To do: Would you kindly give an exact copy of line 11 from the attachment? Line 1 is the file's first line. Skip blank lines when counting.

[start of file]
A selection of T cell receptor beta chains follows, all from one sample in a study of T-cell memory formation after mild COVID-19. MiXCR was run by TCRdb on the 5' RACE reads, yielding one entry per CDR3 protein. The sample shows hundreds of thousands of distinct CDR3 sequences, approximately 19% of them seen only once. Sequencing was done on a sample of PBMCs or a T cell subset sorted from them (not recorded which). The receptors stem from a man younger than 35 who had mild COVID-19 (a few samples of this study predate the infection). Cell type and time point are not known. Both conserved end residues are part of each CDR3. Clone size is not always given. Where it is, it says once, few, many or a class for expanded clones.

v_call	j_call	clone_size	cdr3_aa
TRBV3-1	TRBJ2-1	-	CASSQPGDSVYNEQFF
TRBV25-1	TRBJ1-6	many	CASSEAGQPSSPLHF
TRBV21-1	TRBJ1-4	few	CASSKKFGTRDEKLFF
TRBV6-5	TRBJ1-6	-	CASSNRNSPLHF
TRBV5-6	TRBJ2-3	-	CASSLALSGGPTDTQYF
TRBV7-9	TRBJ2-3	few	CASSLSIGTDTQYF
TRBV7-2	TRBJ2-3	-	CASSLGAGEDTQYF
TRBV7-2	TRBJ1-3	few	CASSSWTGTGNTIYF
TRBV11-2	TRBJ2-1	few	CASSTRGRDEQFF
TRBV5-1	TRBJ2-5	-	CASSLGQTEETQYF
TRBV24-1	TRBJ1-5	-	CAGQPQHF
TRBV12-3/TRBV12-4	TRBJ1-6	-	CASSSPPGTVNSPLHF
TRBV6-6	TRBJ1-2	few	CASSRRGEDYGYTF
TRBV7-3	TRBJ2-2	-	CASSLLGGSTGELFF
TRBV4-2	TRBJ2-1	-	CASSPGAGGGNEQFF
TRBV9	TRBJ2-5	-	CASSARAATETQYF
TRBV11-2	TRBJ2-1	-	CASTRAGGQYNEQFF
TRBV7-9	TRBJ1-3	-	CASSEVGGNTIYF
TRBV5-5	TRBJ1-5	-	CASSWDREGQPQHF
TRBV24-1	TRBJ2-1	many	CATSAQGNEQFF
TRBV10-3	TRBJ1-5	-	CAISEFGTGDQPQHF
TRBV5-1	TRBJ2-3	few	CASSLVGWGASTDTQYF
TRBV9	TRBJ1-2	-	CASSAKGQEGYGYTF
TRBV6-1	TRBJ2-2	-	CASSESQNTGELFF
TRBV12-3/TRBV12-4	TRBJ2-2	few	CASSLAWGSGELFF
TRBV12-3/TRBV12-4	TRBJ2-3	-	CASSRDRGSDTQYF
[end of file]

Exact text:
TRBV11-2	TRBJ2-1	few	CASSTRGRDEQFF